Yup, you are missing it. First of all, this is a JBoss site, not Xdoclet. Comments/questions are better posted to forums/lists/etc. having to do with Xdoclet.
Why don't you sod off. So far you've made utterly worthless responses to two of my postings. If you don't know the answer, or even understand why it's relevant to JBoss then you'd be better off keeping your mouth shut. At least that way the rest of us would only *suspect* you're an idiot.
It is confusing to me as well.
Where do you use XDoclet for????
It's used in the template and examples for 3.0 to build the home and remote interfaces and the deployment descriptors. See chapter 3 of the quickstart guide.
> Why don't you sod off. So far you've made utterly
> worthless responses to two of my postings. If you
> don't know the answer, or even understand why it's
> relevant to JBoss then you'd be better off keeping
> your mouth shut. At least that way the rest of us
> would only *suspect* you're an idiot.
You're way out of line. Greg Turner is one of the best contributors to these forums. Telling him to go "sod off" will not help anyone, least of all you. You're the one ending up looking like an idiot here.
You do not HAVE TO embed DB mappings in your code. But you can...
XDoclet is great to generate code automatically (home/remote/local interfaces, MBean interfaces, etc). This stuff is usually monkey stuff, and it's a monster pain to have to go through all these interfaces when you modify/refactor your code...
It is also great to generate the ejb-jar descriptors, or at least a template for them.
As for the vendor deployment descriptors (the ones where the DB mappings are), xdoclet can generate a template for you, which is great because that way you do not forget / miss anything. Then in your build, you can add your own site customization (through Xdoclet's own extension points or via your own stuff (XSL ?)) to what xdoclet generated.
IMHO, the point of xdoclet is that 99% of the ejb descriptors and 90% of the vendor-specific stuff can be generated from the source (and 100% of the interfaces). I am exagerating the % to make a point.
best ? wow the standard must be really low. From the evidence, ie his recent postings, he strikes me as an utter waste of oxygen.
Now, did you have anything *on topic* (there's a novel thought) to add or are you just blowing hot air as well ?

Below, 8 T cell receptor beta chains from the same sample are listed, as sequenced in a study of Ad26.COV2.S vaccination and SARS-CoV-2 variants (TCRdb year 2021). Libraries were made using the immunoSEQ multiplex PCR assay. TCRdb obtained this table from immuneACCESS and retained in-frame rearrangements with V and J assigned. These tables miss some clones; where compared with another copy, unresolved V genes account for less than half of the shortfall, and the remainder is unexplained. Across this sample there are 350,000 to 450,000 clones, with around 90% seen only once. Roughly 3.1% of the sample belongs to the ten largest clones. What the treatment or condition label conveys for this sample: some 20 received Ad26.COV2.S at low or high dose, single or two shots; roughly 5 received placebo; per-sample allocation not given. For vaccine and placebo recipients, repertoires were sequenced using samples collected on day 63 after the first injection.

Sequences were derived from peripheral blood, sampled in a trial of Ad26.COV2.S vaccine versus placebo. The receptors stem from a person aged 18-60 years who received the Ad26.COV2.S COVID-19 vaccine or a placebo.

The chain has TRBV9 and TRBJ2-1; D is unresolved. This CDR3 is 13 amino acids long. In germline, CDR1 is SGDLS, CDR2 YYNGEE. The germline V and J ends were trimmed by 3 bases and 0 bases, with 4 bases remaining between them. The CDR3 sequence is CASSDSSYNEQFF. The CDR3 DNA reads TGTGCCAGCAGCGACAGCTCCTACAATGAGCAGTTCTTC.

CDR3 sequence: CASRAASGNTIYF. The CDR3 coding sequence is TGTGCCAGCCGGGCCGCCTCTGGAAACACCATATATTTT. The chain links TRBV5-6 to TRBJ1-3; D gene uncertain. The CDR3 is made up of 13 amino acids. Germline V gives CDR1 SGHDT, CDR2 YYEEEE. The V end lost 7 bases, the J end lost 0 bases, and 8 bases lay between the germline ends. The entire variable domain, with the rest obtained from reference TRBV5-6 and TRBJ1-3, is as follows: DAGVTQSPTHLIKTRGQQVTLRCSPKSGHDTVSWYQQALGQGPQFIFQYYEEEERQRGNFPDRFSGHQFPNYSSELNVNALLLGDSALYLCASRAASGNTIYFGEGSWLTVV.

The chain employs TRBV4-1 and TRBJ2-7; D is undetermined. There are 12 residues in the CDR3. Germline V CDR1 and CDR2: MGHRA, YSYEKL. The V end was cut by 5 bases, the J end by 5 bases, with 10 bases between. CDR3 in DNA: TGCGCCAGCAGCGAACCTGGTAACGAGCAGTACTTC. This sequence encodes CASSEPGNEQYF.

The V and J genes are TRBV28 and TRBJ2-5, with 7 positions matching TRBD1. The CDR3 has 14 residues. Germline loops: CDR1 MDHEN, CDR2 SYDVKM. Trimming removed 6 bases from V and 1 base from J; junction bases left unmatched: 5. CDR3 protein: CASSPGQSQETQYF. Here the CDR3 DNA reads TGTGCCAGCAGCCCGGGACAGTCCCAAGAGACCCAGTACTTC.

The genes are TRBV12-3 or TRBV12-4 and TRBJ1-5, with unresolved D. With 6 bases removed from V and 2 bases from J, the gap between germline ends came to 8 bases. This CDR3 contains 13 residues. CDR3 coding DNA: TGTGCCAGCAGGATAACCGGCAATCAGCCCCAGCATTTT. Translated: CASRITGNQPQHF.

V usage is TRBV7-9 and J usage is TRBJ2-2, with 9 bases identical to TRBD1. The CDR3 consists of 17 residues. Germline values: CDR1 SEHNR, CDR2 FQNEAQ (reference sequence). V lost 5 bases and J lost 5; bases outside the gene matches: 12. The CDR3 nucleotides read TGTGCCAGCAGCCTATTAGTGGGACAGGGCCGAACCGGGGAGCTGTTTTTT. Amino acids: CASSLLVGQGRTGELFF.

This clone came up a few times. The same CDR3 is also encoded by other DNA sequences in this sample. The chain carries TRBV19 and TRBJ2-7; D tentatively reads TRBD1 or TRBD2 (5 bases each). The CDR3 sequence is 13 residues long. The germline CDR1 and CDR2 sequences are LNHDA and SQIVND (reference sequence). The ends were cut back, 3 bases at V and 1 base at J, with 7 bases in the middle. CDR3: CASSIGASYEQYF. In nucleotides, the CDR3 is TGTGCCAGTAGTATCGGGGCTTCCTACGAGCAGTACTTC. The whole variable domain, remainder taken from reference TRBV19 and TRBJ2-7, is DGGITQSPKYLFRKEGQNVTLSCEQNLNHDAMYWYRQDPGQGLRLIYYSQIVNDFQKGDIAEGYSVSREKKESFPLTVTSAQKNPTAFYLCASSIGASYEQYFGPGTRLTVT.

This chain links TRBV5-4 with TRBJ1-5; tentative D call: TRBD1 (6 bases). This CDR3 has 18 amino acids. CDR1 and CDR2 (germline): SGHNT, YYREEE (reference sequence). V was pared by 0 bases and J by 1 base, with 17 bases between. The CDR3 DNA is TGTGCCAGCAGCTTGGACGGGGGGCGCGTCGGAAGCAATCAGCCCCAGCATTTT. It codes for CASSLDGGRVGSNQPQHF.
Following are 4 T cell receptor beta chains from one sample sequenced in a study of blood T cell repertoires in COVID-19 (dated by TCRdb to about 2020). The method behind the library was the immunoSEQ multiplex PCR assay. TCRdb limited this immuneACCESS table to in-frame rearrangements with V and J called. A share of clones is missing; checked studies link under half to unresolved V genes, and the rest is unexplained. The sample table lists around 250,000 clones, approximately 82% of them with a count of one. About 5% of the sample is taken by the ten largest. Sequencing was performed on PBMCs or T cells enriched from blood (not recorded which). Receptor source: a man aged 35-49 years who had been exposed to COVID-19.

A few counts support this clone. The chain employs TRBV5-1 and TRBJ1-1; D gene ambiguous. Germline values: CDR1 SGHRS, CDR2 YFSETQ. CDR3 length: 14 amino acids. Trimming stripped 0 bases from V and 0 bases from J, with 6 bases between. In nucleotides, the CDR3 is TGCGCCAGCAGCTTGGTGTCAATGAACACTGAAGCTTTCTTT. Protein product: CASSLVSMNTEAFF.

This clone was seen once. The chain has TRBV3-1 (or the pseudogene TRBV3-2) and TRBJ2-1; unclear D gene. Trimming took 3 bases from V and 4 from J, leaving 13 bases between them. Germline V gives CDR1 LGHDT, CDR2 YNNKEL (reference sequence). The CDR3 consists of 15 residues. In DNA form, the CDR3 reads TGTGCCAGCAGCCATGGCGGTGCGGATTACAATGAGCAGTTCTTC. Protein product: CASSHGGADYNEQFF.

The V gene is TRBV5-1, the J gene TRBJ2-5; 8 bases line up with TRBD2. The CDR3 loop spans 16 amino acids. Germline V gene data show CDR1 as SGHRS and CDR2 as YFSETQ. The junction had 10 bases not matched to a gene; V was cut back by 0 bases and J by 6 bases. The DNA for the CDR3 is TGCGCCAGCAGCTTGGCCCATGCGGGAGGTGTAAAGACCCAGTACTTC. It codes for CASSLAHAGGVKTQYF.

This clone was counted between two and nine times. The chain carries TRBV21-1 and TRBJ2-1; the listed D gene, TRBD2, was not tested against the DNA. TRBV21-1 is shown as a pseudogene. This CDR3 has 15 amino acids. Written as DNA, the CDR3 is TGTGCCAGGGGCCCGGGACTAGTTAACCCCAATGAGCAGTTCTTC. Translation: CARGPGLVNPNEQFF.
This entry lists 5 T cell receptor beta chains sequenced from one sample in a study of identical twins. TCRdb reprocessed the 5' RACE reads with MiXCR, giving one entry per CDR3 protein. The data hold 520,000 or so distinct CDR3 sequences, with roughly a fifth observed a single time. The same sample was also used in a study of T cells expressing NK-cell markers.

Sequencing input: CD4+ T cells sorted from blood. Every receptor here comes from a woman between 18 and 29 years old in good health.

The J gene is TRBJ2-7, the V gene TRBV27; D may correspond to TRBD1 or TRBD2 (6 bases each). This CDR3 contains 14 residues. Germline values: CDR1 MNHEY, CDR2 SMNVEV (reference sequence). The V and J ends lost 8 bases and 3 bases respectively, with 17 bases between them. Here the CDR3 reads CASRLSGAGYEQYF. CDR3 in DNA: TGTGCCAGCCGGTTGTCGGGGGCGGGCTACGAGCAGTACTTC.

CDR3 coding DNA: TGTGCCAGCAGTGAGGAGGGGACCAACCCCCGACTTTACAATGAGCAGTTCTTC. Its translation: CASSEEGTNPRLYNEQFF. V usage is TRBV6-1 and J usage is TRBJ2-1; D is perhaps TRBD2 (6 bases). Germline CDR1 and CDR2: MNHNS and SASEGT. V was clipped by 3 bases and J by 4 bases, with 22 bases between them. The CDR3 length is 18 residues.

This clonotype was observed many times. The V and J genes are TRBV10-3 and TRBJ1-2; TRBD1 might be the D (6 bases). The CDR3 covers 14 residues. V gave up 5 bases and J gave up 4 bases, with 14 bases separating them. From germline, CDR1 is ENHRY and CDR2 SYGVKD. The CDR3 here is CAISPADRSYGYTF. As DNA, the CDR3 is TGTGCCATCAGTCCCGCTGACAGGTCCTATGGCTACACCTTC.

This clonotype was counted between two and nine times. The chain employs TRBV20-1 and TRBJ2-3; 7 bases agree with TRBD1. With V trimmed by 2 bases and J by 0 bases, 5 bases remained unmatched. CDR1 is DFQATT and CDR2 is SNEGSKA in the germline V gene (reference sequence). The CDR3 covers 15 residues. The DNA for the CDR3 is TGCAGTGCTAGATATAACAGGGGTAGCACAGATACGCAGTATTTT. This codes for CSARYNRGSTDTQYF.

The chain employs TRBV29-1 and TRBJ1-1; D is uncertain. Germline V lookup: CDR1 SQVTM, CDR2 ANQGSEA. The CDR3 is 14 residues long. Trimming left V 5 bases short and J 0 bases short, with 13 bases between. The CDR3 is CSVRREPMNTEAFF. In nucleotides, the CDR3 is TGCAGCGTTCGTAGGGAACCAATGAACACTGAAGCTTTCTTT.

yes I know all that. But if you do that you embed appserver specific code in your EJBs, which was part of the reason for having deployment descriptors in the first place.
Anyway, I've found the answer - elsewhere - which I'll decline to share here as that appears to be the culture of this forum.
Well I figure that makes you not only childish, but also a hypocrite.
If you are going to criticise other people's behaviour, don't reproduce that behaviour :)
Don't forget how much time people put into monitoring and answering questions asked in these forums. You act like you have a *right* to get answers. You don't. Particularly when you can't be bothered to share information that you have learnt.
Too many people ask a question, find the answer somewhere else and don't bother sharing it on these forums.
I am only passing on a lesson that I had to learn :)
I think your point about the deployment descriptor separating environment configuration from the implementation is very valid once a component has stabilized. Once I have released a component, I no longer use Xdoclet to continually regenerate the descriptors.
But during the development process, Xdoclet can be a great help. For entity beans, generating and debugging deployment descriptors can be very time-consuming, and Xdoclet provides a convenient and intuitive manner to generate and update the deployment descriptors during the development process.
you make an excellent point about the sharing the info I totally agree
I still dont understand Xdoclet or what exactly it is used for
XDoclet supports the idea of continuous integration.
A typical entity bean has several different files that changes to it may impact:
- Remote class
- Remote Home class
- Local class
- LocalHome class
- Bean class
- ejb-relationship section
- entity definition
So, that is a sh*tload of things to change if you decide to rework the bean. Now, mutiply that times 10-50 entity beans per project (maybe more)!
That's where XDoclet comes in.
You use custom XDoclet javadoc-style tags to 'tag' your bean and those methods. From there, XDoclet uses your tags to auto-generate the mundane stuff like the all the interfacs (Remote, RemoteHome, Local, LocalHome) the deployment descriptor (ejb-jar.xml) and most of the application specific deployment descriptors (jboss.xml, jbosscmp-jdbc.xml, and jaws.xml).
That way, when you want to make a change, you do it in *one* place, the Bean class. Your bean class can have XDoclet tags for JBoss, WebSphere, JRun, etc... and when building the class, it can generate a different JAR for each server and can be dynamically deployed to any one.